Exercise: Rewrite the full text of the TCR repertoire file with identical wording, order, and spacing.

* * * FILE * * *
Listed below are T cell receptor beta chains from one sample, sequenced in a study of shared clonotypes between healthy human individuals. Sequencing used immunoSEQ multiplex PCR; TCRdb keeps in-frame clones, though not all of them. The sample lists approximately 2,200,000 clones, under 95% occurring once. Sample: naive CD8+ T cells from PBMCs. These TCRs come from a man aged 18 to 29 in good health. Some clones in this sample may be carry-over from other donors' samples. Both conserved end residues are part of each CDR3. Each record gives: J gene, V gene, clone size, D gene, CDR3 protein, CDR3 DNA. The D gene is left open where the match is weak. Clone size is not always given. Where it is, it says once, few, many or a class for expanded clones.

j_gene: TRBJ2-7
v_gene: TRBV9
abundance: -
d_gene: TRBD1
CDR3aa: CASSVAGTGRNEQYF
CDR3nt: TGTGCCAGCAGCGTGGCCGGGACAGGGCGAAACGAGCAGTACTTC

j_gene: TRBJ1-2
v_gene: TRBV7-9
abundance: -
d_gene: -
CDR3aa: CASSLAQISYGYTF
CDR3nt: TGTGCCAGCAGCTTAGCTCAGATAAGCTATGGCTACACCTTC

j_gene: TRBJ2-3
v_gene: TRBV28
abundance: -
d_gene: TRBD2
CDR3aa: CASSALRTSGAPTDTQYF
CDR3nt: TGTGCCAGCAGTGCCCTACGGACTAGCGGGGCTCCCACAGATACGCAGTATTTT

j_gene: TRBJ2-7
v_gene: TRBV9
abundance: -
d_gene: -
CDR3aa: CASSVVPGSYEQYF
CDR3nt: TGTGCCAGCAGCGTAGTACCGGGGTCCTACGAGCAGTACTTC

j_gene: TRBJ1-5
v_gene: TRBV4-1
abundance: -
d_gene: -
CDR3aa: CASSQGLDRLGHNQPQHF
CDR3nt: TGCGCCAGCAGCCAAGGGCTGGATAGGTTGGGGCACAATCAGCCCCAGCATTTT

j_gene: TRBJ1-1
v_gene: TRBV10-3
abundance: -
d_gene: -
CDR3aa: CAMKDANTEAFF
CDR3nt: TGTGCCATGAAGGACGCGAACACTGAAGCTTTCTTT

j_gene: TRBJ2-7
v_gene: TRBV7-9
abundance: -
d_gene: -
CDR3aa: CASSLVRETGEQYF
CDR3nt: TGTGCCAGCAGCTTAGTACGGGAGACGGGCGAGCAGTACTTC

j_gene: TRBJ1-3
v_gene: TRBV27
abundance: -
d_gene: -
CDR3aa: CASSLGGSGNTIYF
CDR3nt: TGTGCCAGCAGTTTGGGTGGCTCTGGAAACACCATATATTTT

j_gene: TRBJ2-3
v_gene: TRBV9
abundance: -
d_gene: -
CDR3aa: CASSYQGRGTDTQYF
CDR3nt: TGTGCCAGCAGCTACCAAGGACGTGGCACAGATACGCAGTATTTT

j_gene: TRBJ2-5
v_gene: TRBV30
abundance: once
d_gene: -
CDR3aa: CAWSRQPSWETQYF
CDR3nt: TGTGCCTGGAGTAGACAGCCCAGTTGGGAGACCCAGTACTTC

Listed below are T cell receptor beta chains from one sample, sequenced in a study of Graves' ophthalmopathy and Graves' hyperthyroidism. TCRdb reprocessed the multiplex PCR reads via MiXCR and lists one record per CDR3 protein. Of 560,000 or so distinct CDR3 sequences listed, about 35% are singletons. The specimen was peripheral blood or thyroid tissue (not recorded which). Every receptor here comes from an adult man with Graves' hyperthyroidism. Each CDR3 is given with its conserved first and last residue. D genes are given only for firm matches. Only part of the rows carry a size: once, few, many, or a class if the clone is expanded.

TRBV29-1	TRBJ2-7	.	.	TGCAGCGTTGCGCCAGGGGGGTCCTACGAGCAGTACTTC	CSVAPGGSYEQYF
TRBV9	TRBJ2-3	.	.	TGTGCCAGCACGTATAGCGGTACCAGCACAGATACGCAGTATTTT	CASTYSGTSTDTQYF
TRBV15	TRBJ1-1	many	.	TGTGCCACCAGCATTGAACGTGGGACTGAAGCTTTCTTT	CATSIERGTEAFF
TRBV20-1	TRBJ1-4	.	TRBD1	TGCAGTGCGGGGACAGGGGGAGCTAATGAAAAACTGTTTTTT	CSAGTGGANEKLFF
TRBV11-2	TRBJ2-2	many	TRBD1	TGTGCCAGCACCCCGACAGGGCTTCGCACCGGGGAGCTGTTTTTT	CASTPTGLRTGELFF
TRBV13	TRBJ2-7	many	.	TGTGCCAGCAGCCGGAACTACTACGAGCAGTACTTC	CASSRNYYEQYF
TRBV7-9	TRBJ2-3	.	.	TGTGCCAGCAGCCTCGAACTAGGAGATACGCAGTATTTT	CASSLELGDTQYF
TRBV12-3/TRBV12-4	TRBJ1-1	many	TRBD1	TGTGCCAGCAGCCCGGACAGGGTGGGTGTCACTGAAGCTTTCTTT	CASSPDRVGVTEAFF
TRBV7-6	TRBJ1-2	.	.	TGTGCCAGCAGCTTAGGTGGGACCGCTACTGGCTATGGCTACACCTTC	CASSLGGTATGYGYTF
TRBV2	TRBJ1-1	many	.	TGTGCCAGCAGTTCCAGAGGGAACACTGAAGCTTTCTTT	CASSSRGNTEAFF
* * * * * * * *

Listed below are T cell receptor beta chains from one sample, sequenced in a study of shared clonotypes between healthy human individuals. Sequencing used immunoSEQ multiplex PCR; TCRdb keeps in-frame clones, though not all of them. The sample lists approximately 2,200,000 clones, under 95% occurring once. Sample: naive CD8+ T cells from PBMCs. These TCRs come from a man aged 18 to 29 in good health. Some clones in this sample may be carry-over from other donors' samples. Both conserved end residues are part of each CDR3. Each record gives: J gene, V gene, clone size, D gene, CDR3 protein, CDR3 DNA. The D gene is left open where the match is weak. Clone size is not always given. Where it is, it says once, few, many or a class for expanded clones.

j_gene: TRBJ2-7
v_gene: TRBV9
abundance: -
d_gene: TRBD1
CDR3aa: CASSVAGTGRNEQYF
CDR3nt: TGTGCCAGCAGCGTGGCCGGGACAGGGCGAAACGAGCAGTACTTC

j_gene: TRBJ1-2
v_gene: TRBV7-9
abundance: -
d_gene: -
CDR3aa: CASSLAQISYGYTF
CDR3nt: TGTGCCAGCAGCTTAGCTCAGATAAGCTATGGCTACACCTTC

j_gene: TRBJ2-3
v_gene: TRBV28
abundance: -
d_gene: TRBD2
CDR3aa: CASSALRTSGAPTDTQYF
CDR3nt: TGTGCCAGCAGTGCCCTACGGACTAGCGGGGCTCCCACAGATACGCAGTATTTT

j_gene: TRBJ2-7
v_gene: TRBV9
abundance: -
d_gene: -
CDR3aa: CASSVVPGSYEQYF
CDR3nt: TGTGCCAGCAGCGTAGTACCGGGGTCCTACGAGCAGTACTTC

j_gene: TRBJ1-5
v_gene: TRBV4-1
abundance: -
d_gene: -
CDR3aa: CASSQGLDRLGHNQPQHF
CDR3nt: TGCGCCAGCAGCCAAGGGCTGGATAGGTTGGGGCACAATCAGCCCCAGCATTTT

j_gene: TRBJ1-1
v_gene: TRBV10-3
abundance: -
d_gene: -
CDR3aa: CAMKDANTEAFF
CDR3nt: TGTGCCATGAAGGACGCGAACACTGAAGCTTTCTTT

j_gene: TRBJ2-7
v_gene: TRBV7-9
abundance: -
d_gene: -
CDR3aa: CASSLVRETGEQYF
CDR3nt: TGTGCCAGCAGCTTAGTACGGGAGACGGGCGAGCAGTACTTC

j_gene: TRBJ1-3
v_gene: TRBV27
abundance: -
d_gene: -
CDR3aa: CASSLGGSGNTIYF
CDR3nt: TGTGCCAGCAGTTTGGGTGGCTCTGGAAACACCATATATTTT

j_gene: TRBJ2-3
v_gene: TRBV9
abundance: -
d_gene: -
CDR3aa: CASSYQGRGTDTQYF
CDR3nt: TGTGCCAGCAGCTACCAAGGACGTGGCACAGATACGCAGTATTTT

j_gene: TRBJ2-5
v_gene: TRBV30
abundance: once
d_gene: -
CDR3aa: CAWSRQPSWETQYF
CDR3nt: TGTGCCTGGAGTAGACAGCCCAGTTGGGAGACCCAGTACTTC

Listed below are T cell receptor beta chains from one sample, sequenced in a study of Graves' ophthalmopathy and Graves' hyperthyroidism. TCRdb reprocessed the multiplex PCR reads via MiXCR and lists one record per CDR3 protein. Of 560,000 or so distinct CDR3 sequences listed, about 35% are singletons. The specimen was peripheral blood or thyroid tissue (not recorded which). Every receptor here comes from an adult man with Graves' hyperthyroidism. Each CDR3 is given with its conserved first and last residue. D genes are given only for firm matches. Only part of the rows carry a size: once, few, many, or a class if the clone is expanded.

TRBV29-1	TRBJ2-7	.	.	TGCAGCGTTGCGCCAGGGGGGTCCTACGAGCAGTACTTC	CSVAPGGSYEQYF
TRBV9	TRBJ2-3	.	.	TGTGCCAGCACGTATAGCGGTACCAGCACAGATACGCAGTATTTT	CASTYSGTSTDTQYF
TRBV15	TRBJ1-1	many	.	TGTGCCACCAGCATTGAACGTGGGACTGAAGCTTTCTTT	CATSIERGTEAFF
TRBV20-1	TRBJ1-4	.	TRBD1	TGCAGTGCGGGGACAGGGGGAGCTAATGAAAAACTGTTTTTT	CSAGTGGANEKLFF
TRBV11-2	TRBJ2-2	many	TRBD1	TGTGCCAGCACCCCGACAGGGCTTCGCACCGGGGAGCTGTTTTTT	CASTPTGLRTGELFF
TRBV13	TRBJ2-7	many	.	TGTGCCAGCAGCCGGAACTACTACGAGCAGTACTTC	CASSRNYYEQYF
TRBV7-9	TRBJ2-3	.	.	TGTGCCAGCAGCCTCGAACTAGGAGATACGCAGTATTTT	CASSLELGDTQYF
TRBV12-3/TRBV12-4	TRBJ1-1	many	TRBD1	TGTGCCAGCAGCCCGGACAGGGTGGGTGTCACTGAAGCTTTCTTT	CASSPDRVGVTEAFF
TRBV7-6	TRBJ1-2	.	.	TGTGCCAGCAGCTTAGGTGGGACCGCTACTGGCTATGGCTACACCTTC	CASSLGGTATGYGYTF
TRBV2	TRBJ1-1	many	.	TGTGCCAGCAGTTCCAGAGGGAACACTGAAGCTTTCTTT	CASSSRGNTEAFF